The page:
In the afternoon we did another London Walk, this one to the Little Venice area. Named by Robert Browning, it was created just before trains took over. Our guide, Shaughan, who sang and recited poetry and jokes at the drop of a hat, told us that you can navigate for miles by canal, as far up as Birmingham.
Here's a view, with Richard Branson's canalboat on the left.
Today, Monday, we followed a walk through Kensal Green Cemetery, a Victorian-era cemetery, still in use, that includes gravestones from, among others, Anthony Trollope, the accoucheur who delivered all of Queen Victoria's children, and, most movingly, little Marigold, known as Duckadilly, daughter of Winston and Clementine Churchill, who died at age two. The calligraphy is by Eric Gill.
It was a perfect day for a cemetery walk, cool and grey and damp. The cemetery seems to be falling down in a gentle way, with stones askew or missing. Our guidebook, "TimeOut Book of London Walks," included a rant by Lucinda Lambton against the poor quality of current funerary art, and I must agree.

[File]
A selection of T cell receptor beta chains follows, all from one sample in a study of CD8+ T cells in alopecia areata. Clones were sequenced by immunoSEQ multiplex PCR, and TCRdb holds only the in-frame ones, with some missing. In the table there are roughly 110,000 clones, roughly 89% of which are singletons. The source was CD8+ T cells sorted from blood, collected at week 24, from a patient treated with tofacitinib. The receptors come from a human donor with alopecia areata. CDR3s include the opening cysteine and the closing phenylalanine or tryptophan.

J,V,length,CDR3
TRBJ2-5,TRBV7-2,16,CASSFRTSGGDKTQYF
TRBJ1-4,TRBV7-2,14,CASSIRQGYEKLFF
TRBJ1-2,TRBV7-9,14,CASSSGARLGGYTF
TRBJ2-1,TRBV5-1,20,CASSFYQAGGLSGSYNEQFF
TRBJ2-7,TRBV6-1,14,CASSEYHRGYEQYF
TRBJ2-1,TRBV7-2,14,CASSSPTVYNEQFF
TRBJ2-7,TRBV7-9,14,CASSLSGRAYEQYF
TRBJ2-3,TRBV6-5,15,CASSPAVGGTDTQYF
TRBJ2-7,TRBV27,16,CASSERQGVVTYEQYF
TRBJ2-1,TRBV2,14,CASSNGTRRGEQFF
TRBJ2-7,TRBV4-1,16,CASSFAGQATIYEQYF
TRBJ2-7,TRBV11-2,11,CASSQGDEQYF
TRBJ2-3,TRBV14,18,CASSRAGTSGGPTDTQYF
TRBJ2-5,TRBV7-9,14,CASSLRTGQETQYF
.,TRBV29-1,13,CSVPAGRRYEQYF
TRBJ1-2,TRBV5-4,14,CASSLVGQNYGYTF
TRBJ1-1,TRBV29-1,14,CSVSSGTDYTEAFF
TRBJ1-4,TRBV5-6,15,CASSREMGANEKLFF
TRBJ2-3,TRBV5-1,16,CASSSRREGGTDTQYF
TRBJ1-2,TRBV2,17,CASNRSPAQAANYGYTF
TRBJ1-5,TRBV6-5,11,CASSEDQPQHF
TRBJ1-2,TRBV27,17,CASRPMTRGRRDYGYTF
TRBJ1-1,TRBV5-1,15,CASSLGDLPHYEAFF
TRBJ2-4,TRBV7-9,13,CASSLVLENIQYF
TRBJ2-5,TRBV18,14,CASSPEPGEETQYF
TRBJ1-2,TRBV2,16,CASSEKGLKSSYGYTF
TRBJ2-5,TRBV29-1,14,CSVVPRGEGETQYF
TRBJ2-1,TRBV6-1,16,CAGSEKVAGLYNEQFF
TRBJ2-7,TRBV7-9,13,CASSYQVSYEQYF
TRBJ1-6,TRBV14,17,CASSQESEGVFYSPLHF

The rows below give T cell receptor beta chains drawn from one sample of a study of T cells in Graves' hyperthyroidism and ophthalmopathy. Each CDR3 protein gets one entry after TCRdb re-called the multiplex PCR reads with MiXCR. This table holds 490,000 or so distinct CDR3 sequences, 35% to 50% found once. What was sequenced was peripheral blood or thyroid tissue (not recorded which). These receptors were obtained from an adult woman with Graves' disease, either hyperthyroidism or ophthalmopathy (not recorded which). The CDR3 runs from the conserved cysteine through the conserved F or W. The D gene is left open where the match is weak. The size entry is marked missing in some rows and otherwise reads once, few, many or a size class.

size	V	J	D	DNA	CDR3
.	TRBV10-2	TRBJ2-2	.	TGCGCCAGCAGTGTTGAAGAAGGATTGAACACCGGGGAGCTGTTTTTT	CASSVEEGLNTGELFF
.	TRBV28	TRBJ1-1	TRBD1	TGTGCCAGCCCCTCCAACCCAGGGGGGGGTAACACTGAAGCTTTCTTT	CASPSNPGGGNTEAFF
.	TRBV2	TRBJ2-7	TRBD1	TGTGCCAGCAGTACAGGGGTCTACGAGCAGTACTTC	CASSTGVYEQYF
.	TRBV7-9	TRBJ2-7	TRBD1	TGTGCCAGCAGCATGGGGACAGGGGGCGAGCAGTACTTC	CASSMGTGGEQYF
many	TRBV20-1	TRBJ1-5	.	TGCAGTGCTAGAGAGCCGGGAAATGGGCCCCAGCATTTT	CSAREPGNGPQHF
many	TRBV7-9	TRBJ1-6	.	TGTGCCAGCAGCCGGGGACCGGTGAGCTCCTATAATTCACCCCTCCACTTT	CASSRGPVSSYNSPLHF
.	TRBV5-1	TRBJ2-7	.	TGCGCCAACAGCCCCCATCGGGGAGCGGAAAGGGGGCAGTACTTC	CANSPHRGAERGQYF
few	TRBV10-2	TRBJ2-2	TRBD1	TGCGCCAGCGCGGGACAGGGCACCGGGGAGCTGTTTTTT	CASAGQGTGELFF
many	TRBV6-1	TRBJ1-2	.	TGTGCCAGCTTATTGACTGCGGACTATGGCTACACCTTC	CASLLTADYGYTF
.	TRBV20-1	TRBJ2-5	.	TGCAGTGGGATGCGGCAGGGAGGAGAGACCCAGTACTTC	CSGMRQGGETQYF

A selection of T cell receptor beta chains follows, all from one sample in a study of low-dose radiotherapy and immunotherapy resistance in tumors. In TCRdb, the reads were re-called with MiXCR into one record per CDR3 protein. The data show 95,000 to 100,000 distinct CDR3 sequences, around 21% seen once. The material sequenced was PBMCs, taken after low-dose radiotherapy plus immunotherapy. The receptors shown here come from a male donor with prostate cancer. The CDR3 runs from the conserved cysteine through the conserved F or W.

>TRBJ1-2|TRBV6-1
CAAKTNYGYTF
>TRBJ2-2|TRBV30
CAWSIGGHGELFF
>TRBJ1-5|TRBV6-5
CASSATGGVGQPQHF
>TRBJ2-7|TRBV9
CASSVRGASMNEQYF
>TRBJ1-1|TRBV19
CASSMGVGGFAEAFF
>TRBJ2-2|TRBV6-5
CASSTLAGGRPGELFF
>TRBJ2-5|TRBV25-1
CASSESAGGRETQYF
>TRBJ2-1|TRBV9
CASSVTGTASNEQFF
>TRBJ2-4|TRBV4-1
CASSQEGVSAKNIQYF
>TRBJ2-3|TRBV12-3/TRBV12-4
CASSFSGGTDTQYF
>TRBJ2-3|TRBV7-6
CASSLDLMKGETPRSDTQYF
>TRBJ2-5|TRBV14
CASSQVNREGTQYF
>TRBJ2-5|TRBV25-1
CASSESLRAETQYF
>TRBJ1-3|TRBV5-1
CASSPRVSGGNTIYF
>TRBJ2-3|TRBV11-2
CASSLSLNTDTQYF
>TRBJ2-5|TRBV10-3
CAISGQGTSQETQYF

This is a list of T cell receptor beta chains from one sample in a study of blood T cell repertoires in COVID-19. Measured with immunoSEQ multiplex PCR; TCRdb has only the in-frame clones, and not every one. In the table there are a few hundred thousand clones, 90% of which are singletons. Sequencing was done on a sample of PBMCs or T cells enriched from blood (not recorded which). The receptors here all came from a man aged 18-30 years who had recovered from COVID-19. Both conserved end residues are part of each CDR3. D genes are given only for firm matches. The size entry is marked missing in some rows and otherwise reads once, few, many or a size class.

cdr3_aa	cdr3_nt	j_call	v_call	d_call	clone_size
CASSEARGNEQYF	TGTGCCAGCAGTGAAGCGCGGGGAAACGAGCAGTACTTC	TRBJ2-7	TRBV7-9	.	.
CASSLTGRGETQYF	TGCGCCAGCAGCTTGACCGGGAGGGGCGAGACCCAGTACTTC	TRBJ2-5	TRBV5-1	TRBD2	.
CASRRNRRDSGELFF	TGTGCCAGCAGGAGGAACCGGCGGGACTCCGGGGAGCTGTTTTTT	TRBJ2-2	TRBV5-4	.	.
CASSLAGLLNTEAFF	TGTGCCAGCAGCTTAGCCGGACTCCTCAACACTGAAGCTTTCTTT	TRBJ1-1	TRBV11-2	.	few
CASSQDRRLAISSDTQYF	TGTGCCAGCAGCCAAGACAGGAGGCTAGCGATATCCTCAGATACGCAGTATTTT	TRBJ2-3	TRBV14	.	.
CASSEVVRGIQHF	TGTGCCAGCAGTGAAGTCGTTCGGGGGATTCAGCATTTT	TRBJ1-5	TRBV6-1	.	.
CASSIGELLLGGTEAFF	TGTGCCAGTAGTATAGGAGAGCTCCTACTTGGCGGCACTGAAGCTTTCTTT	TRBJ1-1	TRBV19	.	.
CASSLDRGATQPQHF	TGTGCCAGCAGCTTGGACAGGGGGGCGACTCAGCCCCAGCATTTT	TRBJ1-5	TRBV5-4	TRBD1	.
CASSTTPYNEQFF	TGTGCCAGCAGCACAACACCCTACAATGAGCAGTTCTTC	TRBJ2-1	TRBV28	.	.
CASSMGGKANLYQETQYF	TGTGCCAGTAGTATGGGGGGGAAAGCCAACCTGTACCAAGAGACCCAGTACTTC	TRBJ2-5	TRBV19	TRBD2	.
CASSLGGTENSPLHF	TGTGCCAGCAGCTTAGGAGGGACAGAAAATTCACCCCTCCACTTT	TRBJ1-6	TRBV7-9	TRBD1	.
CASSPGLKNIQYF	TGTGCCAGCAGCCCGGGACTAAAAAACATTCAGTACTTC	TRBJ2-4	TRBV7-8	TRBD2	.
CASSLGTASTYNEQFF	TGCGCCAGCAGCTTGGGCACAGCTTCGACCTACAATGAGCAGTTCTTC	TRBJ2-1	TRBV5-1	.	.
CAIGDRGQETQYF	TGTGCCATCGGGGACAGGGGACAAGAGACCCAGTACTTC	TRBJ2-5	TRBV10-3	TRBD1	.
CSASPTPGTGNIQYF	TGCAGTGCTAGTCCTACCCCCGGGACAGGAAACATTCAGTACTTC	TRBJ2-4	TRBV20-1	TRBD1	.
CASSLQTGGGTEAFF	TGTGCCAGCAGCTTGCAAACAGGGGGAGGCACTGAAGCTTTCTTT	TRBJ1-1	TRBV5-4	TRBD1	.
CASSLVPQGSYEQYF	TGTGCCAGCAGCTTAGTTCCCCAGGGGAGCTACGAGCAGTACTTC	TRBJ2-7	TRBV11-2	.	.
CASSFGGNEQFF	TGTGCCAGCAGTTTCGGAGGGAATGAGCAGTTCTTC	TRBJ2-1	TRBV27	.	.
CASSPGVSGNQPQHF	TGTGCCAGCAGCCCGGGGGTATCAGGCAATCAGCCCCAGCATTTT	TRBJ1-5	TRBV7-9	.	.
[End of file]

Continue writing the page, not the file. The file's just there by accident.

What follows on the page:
This afternoon we made our way to the Portrait Gallery for a special exhibit, "From Beatles to Bowie," photos of the Stones, the Beatles, and other ancient luminaries. My favorite was the photo of Robin Williamson and Mike Heron who made up The Incredible String Band. Did not know that it had been taken in Frank Zappa's garden... Keith Richards looks remarkably young in the early pictures - hard to believe he turned into the ravaged pirate he is today.
We limped gallantly home, getting ready for the BM and Darwin tomorrow.